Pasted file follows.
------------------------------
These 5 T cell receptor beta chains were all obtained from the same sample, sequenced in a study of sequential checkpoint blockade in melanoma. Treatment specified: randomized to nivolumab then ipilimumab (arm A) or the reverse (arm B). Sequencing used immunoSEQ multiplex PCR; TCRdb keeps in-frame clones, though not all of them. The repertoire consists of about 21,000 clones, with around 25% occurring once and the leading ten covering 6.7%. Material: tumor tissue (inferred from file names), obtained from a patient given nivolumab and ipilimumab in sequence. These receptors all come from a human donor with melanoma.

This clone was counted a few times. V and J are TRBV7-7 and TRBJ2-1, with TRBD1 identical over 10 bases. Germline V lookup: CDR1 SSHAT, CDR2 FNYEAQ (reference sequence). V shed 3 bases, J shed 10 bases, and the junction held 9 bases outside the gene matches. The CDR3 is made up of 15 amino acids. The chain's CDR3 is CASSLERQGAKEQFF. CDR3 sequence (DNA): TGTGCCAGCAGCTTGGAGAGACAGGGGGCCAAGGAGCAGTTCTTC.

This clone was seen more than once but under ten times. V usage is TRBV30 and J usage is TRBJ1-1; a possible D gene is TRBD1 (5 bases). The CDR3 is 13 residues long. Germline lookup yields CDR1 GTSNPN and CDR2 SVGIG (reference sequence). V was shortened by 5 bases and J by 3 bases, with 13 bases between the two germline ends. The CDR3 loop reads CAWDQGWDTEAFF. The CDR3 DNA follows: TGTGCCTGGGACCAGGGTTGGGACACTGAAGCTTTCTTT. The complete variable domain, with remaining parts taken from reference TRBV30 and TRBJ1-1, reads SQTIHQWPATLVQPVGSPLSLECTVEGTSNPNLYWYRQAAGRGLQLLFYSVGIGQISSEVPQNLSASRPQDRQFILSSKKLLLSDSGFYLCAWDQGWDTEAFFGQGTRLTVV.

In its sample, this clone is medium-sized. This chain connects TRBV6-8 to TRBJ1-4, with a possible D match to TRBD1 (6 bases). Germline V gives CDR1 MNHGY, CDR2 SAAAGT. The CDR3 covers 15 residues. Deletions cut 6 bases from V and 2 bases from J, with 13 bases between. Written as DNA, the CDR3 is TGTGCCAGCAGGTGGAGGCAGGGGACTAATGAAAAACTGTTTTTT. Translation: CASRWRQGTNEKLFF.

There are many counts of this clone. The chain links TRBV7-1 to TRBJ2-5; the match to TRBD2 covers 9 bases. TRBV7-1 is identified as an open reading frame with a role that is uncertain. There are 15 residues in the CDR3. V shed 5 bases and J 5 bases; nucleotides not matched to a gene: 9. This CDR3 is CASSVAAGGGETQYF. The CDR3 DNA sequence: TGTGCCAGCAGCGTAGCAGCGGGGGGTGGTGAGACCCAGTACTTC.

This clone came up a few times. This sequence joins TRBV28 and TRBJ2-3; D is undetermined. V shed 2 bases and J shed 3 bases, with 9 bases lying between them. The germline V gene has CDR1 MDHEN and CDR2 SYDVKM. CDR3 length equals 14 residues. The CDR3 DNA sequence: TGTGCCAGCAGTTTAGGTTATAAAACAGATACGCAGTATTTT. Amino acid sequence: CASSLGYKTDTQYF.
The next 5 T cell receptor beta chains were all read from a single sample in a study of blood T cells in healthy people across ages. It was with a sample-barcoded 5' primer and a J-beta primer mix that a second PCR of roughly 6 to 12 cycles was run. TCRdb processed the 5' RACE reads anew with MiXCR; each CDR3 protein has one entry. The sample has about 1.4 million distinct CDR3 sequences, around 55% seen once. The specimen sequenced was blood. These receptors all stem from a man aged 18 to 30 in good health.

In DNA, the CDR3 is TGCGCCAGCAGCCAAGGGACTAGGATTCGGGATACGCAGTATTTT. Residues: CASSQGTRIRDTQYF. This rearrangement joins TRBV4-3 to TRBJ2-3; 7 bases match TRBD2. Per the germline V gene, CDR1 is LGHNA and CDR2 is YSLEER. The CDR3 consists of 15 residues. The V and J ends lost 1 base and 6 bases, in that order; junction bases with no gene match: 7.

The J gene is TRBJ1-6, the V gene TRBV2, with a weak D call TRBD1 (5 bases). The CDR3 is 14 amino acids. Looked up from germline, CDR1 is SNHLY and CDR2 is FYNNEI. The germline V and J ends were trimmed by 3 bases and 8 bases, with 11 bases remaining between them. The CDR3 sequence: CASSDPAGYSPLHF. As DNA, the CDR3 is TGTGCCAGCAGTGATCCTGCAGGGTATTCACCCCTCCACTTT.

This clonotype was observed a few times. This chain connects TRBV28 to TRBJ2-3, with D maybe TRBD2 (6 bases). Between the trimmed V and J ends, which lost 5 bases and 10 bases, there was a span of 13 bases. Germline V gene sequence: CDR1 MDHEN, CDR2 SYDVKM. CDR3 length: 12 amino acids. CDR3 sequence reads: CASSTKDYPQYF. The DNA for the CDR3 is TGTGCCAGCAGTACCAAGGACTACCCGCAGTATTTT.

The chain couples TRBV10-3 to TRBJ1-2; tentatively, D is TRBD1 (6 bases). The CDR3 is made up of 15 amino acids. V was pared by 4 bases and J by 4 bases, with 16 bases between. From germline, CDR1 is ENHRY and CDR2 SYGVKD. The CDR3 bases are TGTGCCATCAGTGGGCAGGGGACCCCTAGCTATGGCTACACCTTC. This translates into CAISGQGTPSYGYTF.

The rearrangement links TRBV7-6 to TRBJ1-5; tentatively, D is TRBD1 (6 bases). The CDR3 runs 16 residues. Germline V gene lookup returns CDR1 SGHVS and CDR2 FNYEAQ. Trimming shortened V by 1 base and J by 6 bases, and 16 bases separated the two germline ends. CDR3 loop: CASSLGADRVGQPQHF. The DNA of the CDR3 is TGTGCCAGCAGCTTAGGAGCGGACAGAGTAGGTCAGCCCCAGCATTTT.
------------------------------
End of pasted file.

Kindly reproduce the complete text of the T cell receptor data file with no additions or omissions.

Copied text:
These 5 T cell receptor beta chains were all obtained from the same sample, sequenced in a study of sequential checkpoint blockade in melanoma. Treatment specified: randomized to nivolumab then ipilimumab (arm A) or the reverse (arm B). Sequencing used immunoSEQ multiplex PCR; TCRdb keeps in-frame clones, though not all of them. The repertoire consists of about 21,000 clones, with around 25% occurring once and the leading ten covering 6.7%. Material: tumor tissue (inferred from file names), obtained from a patient given nivolumab and ipilimumab in sequence. These receptors all come from a human donor with melanoma.

This clone was counted a few times. V and J are TRBV7-7 and TRBJ2-1, with TRBD1 identical over 10 bases. Germline V lookup: CDR1 SSHAT, CDR2 FNYEAQ (reference sequence). V shed 3 bases, J shed 10 bases, and the junction held 9 bases outside the gene matches. The CDR3 is made up of 15 amino acids. The chain's CDR3 is CASSLERQGAKEQFF. CDR3 sequence (DNA): TGTGCCAGCAGCTTGGAGAGACAGGGGGCCAAGGAGCAGTTCTTC.

This clone was seen more than once but under ten times. V usage is TRBV30 and J usage is TRBJ1-1; a possible D gene is TRBD1 (5 bases). The CDR3 is 13 residues long. Germline lookup yields CDR1 GTSNPN and CDR2 SVGIG (reference sequence). V was shortened by 5 bases and J by 3 bases, with 13 bases between the two germline ends. The CDR3 loop reads CAWDQGWDTEAFF. The CDR3 DNA follows: TGTGCCTGGGACCAGGGTTGGGACACTGAAGCTTTCTTT. The complete variable domain, with remaining parts taken from reference TRBV30 and TRBJ1-1, reads SQTIHQWPATLVQPVGSPLSLECTVEGTSNPNLYWYRQAAGRGLQLLFYSVGIGQISSEVPQNLSASRPQDRQFILSSKKLLLSDSGFYLCAWDQGWDTEAFFGQGTRLTVV.

In its sample, this clone is medium-sized. This chain connects TRBV6-8 to TRBJ1-4, with a possible D match to TRBD1 (6 bases). Germline V gives CDR1 MNHGY, CDR2 SAAAGT. The CDR3 covers 15 residues. Deletions cut 6 bases from V and 2 bases from J, with 13 bases between. Written as DNA, the CDR3 is TGTGCCAGCAGGTGGAGGCAGGGGACTAATGAAAAACTGTTTTTT. Translation: CASRWRQGTNEKLFF.

There are many counts of this clone. The chain links TRBV7-1 to TRBJ2-5; the match to TRBD2 covers 9 bases. TRBV7-1 is identified as an open reading frame with a role that is uncertain. There are 15 residues in the CDR3. V shed 5 bases and J 5 bases; nucleotides not matched to a gene: 9. This CDR3 is CASSVAAGGGETQYF. The CDR3 DNA sequence: TGTGCCAGCAGCGTAGCAGCGGGGGGTGGTGAGACCCAGTACTTC.

This clone came up a few times. This sequence joins TRBV28 and TRBJ2-3; D is undetermined. V shed 2 bases and J shed 3 bases, with 9 bases lying between them. The germline V gene has CDR1 MDHEN and CDR2 SYDVKM. CDR3 length equals 14 residues. The CDR3 DNA sequence: TGTGCCAGCAGTTTAGGTTATAAAACAGATACGCAGTATTTT. Amino acid sequence: CASSLGYKTDTQYF.
The next 5 T cell receptor beta chains were all read from a single sample in a study of blood T cells in healthy people across ages. It was with a sample-barcoded 5' primer and a J-beta primer mix that a second PCR of roughly 6 to 12 cycles was run. TCRdb processed the 5' RACE reads anew with MiXCR; each CDR3 protein has one entry. The sample has about 1.4 million distinct CDR3 sequences, around 55% seen once. The specimen sequenced was blood. These receptors all stem from a man aged 18 to 30 in good health.

In DNA, the CDR3 is TGCGCCAGCAGCCAAGGGACTAGGATTCGGGATACGCAGTATTTT. Residues: CASSQGTRIRDTQYF. This rearrangement joins TRBV4-3 to TRBJ2-3; 7 bases match TRBD2. Per the germline V gene, CDR1 is LGHNA and CDR2 is YSLEER. The CDR3 consists of 15 residues. The V and J ends lost 1 base and 6 bases, in that order; junction bases with no gene match: 7.

The J gene is TRBJ1-6, the V gene TRBV2, with a weak D call TRBD1 (5 bases). The CDR3 is 14 amino acids. Looked up from germline, CDR1 is SNHLY and CDR2 is FYNNEI. The germline V and J ends were trimmed by 3 bases and 8 bases, with 11 bases remaining between them. The CDR3 sequence: CASSDPAGYSPLHF. As DNA, the CDR3 is TGTGCCAGCAGTGATCCTGCAGGGTATTCACCCCTCCACTTT.

This clonotype was observed a few times. This chain connects TRBV28 to TRBJ2-3, with D maybe TRBD2 (6 bases). Between the trimmed V and J ends, which lost 5 bases and 10 bases, there was a span of 13 bases. Germline V gene sequence: CDR1 MDHEN, CDR2 SYDVKM. CDR3 length: 12 amino acids. CDR3 sequence reads: CASSTKDYPQYF. The DNA for the CDR3 is TGTGCCAGCAGTACCAAGGACTACCCGCAGTATTTT.

The chain couples TRBV10-3 to TRBJ1-2; tentatively, D is TRBD1 (6 bases). The CDR3 is made up of 15 amino acids. V was pared by 4 bases and J by 4 bases, with 16 bases between. From germline, CDR1 is ENHRY and CDR2 SYGVKD. The CDR3 bases are TGTGCCATCAGTGGGCAGGGGACCCCTAGCTATGGCTACACCTTC. This translates into CAISGQGTPSYGYTF.

The rearrangement links TRBV7-6 to TRBJ1-5; tentatively, D is TRBD1 (6 bases). The CDR3 runs 16 residues. Germline V gene lookup returns CDR1 SGHVS and CDR2 FNYEAQ. Trimming shortened V by 1 base and J by 6 bases, and 16 bases separated the two germline ends. CDR3 loop: CASSLGADRVGQPQHF. The DNA of the CDR3 is TGTGCCAGCAGCTTAGGAGCGGACAGAGTAGGTCAGCCCCAGCATTTT.